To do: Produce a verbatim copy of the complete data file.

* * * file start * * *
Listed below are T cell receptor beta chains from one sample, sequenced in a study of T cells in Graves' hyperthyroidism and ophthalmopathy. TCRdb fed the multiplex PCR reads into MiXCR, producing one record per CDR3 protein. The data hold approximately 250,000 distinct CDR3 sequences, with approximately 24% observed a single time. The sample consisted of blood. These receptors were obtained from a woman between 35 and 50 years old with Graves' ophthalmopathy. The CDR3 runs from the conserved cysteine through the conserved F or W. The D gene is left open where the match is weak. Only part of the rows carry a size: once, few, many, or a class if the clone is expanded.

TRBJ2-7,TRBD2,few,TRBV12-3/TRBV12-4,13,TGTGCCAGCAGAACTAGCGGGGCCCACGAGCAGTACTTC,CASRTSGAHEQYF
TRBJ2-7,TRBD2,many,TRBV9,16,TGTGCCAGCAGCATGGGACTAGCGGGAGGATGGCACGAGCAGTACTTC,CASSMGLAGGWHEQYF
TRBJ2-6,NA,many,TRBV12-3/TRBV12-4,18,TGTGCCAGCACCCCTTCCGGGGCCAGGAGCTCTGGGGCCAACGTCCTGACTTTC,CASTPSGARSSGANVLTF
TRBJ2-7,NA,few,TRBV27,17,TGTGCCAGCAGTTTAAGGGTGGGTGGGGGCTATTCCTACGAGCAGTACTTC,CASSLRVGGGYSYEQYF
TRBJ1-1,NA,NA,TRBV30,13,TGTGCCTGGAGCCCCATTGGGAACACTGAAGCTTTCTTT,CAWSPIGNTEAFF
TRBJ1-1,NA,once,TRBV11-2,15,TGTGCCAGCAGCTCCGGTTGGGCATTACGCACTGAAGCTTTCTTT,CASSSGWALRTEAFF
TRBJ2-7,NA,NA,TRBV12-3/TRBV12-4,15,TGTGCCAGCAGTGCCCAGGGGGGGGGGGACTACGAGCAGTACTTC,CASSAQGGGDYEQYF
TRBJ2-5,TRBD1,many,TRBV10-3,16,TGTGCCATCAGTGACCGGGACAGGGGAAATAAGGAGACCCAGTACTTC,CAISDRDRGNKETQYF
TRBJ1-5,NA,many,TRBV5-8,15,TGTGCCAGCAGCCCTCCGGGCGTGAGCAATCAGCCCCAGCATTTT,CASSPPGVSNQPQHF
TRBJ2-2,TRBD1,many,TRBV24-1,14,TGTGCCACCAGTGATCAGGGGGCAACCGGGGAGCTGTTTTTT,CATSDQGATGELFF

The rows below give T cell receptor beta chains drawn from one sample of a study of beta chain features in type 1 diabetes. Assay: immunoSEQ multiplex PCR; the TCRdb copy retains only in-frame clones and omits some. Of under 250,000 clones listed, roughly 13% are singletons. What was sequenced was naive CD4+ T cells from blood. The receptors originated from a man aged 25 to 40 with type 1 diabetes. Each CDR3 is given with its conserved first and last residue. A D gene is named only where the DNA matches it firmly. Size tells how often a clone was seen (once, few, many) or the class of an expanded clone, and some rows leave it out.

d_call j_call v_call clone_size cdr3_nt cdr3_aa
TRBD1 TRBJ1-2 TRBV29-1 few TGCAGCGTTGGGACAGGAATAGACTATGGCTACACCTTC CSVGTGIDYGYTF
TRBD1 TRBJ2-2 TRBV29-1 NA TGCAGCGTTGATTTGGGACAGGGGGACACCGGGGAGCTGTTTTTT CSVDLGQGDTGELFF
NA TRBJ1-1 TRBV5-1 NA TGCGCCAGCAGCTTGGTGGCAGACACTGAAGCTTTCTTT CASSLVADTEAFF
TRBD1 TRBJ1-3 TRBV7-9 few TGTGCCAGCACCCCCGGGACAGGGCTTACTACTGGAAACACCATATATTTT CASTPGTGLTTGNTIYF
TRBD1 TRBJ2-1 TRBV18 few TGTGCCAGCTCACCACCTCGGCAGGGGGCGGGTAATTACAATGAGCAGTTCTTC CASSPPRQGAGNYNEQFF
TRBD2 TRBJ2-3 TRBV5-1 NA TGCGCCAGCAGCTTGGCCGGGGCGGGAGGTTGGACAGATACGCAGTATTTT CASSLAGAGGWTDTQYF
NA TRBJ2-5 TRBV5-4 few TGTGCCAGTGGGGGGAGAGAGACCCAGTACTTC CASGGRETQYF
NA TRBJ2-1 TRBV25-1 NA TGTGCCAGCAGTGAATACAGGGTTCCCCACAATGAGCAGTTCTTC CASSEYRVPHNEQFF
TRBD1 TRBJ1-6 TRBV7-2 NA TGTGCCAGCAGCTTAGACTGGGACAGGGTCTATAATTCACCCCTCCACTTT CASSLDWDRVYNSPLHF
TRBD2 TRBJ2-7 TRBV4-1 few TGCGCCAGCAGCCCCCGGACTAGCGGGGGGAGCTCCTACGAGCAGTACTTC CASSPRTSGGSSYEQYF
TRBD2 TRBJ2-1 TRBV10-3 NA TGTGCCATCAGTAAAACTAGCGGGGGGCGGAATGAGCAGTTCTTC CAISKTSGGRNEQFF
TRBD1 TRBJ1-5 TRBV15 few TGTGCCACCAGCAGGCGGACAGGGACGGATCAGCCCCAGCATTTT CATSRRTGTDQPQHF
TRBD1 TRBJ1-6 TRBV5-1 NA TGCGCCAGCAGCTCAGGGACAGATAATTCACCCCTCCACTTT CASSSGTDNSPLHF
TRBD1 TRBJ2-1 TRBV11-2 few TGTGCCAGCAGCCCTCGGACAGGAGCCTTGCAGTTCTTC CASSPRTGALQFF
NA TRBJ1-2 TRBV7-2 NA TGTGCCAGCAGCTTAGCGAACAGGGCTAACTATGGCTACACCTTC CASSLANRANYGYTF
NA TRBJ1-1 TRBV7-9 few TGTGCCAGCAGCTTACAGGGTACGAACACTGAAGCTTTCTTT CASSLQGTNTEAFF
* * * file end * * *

Listed below are T cell receptor beta chains from one sample, sequenced in a study of T cells in Graves' hyperthyroidism and ophthalmopathy. TCRdb fed the multiplex PCR reads into MiXCR, producing one record per CDR3 protein. The data hold approximately 250,000 distinct CDR3 sequences, with approximately 24% observed a single time. The sample consisted of blood. These receptors were obtained from a woman between 35 and 50 years old with Graves' ophthalmopathy. The CDR3 runs from the conserved cysteine through the conserved F or W. The D gene is left open where the match is weak. Only part of the rows carry a size: once, few, many, or a class if the clone is expanded.

TRBJ2-7,TRBD2,few,TRBV12-3/TRBV12-4,13,TGTGCCAGCAGAACTAGCGGGGCCCACGAGCAGTACTTC,CASRTSGAHEQYF
TRBJ2-7,TRBD2,many,TRBV9,16,TGTGCCAGCAGCATGGGACTAGCGGGAGGATGGCACGAGCAGTACTTC,CASSMGLAGGWHEQYF
TRBJ2-6,NA,many,TRBV12-3/TRBV12-4,18,TGTGCCAGCACCCCTTCCGGGGCCAGGAGCTCTGGGGCCAACGTCCTGACTTTC,CASTPSGARSSGANVLTF
TRBJ2-7,NA,few,TRBV27,17,TGTGCCAGCAGTTTAAGGGTGGGTGGGGGCTATTCCTACGAGCAGTACTTC,CASSLRVGGGYSYEQYF
TRBJ1-1,NA,NA,TRBV30,13,TGTGCCTGGAGCCCCATTGGGAACACTGAAGCTTTCTTT,CAWSPIGNTEAFF
TRBJ1-1,NA,once,TRBV11-2,15,TGTGCCAGCAGCTCCGGTTGGGCATTACGCACTGAAGCTTTCTTT,CASSSGWALRTEAFF
TRBJ2-7,NA,NA,TRBV12-3/TRBV12-4,15,TGTGCCAGCAGTGCCCAGGGGGGGGGGGACTACGAGCAGTACTTC,CASSAQGGGDYEQYF
TRBJ2-5,TRBD1,many,TRBV10-3,16,TGTGCCATCAGTGACCGGGACAGGGGAAATAAGGAGACCCAGTACTTC,CAISDRDRGNKETQYF
TRBJ1-5,NA,many,TRBV5-8,15,TGTGCCAGCAGCCCTCCGGGCGTGAGCAATCAGCCCCAGCATTTT,CASSPPGVSNQPQHF
TRBJ2-2,TRBD1,many,TRBV24-1,14,TGTGCCACCAGTGATCAGGGGGCAACCGGGGAGCTGTTTTTT,CATSDQGATGELFF

The rows below give T cell receptor beta chains drawn from one sample of a study of beta chain features in type 1 diabetes. Assay: immunoSEQ multiplex PCR; the TCRdb copy retains only in-frame clones and omits some. Of under 250,000 clones listed, roughly 13% are singletons. What was sequenced was naive CD4+ T cells from blood. The receptors originated from a man aged 25 to 40 with type 1 diabetes. Each CDR3 is given with its conserved first and last residue. A D gene is named only where the DNA matches it firmly. Size tells how often a clone was seen (once, few, many) or the class of an expanded clone, and some rows leave it out.

d_call j_call v_call clone_size cdr3_nt cdr3_aa
TRBD1 TRBJ1-2 TRBV29-1 few TGCAGCGTTGGGACAGGAATAGACTATGGCTACACCTTC CSVGTGIDYGYTF
TRBD1 TRBJ2-2 TRBV29-1 NA TGCAGCGTTGATTTGGGACAGGGGGACACCGGGGAGCTGTTTTTT CSVDLGQGDTGELFF
NA TRBJ1-1 TRBV5-1 NA TGCGCCAGCAGCTTGGTGGCAGACACTGAAGCTTTCTTT CASSLVADTEAFF
TRBD1 TRBJ1-3 TRBV7-9 few TGTGCCAGCACCCCCGGGACAGGGCTTACTACTGGAAACACCATATATTTT CASTPGTGLTTGNTIYF
TRBD1 TRBJ2-1 TRBV18 few TGTGCCAGCTCACCACCTCGGCAGGGGGCGGGTAATTACAATGAGCAGTTCTTC CASSPPRQGAGNYNEQFF
TRBD2 TRBJ2-3 TRBV5-1 NA TGCGCCAGCAGCTTGGCCGGGGCGGGAGGTTGGACAGATACGCAGTATTTT CASSLAGAGGWTDTQYF
NA TRBJ2-5 TRBV5-4 few TGTGCCAGTGGGGGGAGAGAGACCCAGTACTTC CASGGRETQYF
NA TRBJ2-1 TRBV25-1 NA TGTGCCAGCAGTGAATACAGGGTTCCCCACAATGAGCAGTTCTTC CASSEYRVPHNEQFF
TRBD1 TRBJ1-6 TRBV7-2 NA TGTGCCAGCAGCTTAGACTGGGACAGGGTCTATAATTCACCCCTCCACTTT CASSLDWDRVYNSPLHF
TRBD2 TRBJ2-7 TRBV4-1 few TGCGCCAGCAGCCCCCGGACTAGCGGGGGGAGCTCCTACGAGCAGTACTTC CASSPRTSGGSSYEQYF
TRBD2 TRBJ2-1 TRBV10-3 NA TGTGCCATCAGTAAAACTAGCGGGGGGCGGAATGAGCAGTTCTTC CAISKTSGGRNEQFF
TRBD1 TRBJ1-5 TRBV15 few TGTGCCACCAGCAGGCGGACAGGGACGGATCAGCCCCAGCATTTT CATSRRTGTDQPQHF
TRBD1 TRBJ1-6 TRBV5-1 NA TGCGCCAGCAGCTCAGGGACAGATAATTCACCCCTCCACTTT CASSSGTDNSPLHF
TRBD1 TRBJ2-1 TRBV11-2 few TGTGCCAGCAGCCCTCGGACAGGAGCCTTGCAGTTCTTC CASSPRTGALQFF
NA TRBJ1-2 TRBV7-2 NA TGTGCCAGCAGCTTAGCGAACAGGGCTAACTATGGCTACACCTTC CASSLANRANYGYTF
NA TRBJ1-1 TRBV7-9 few TGTGCCAGCAGCTTACAGGGTACGAACACTGAAGCTTTCTTT CASSLQGTNTEAFF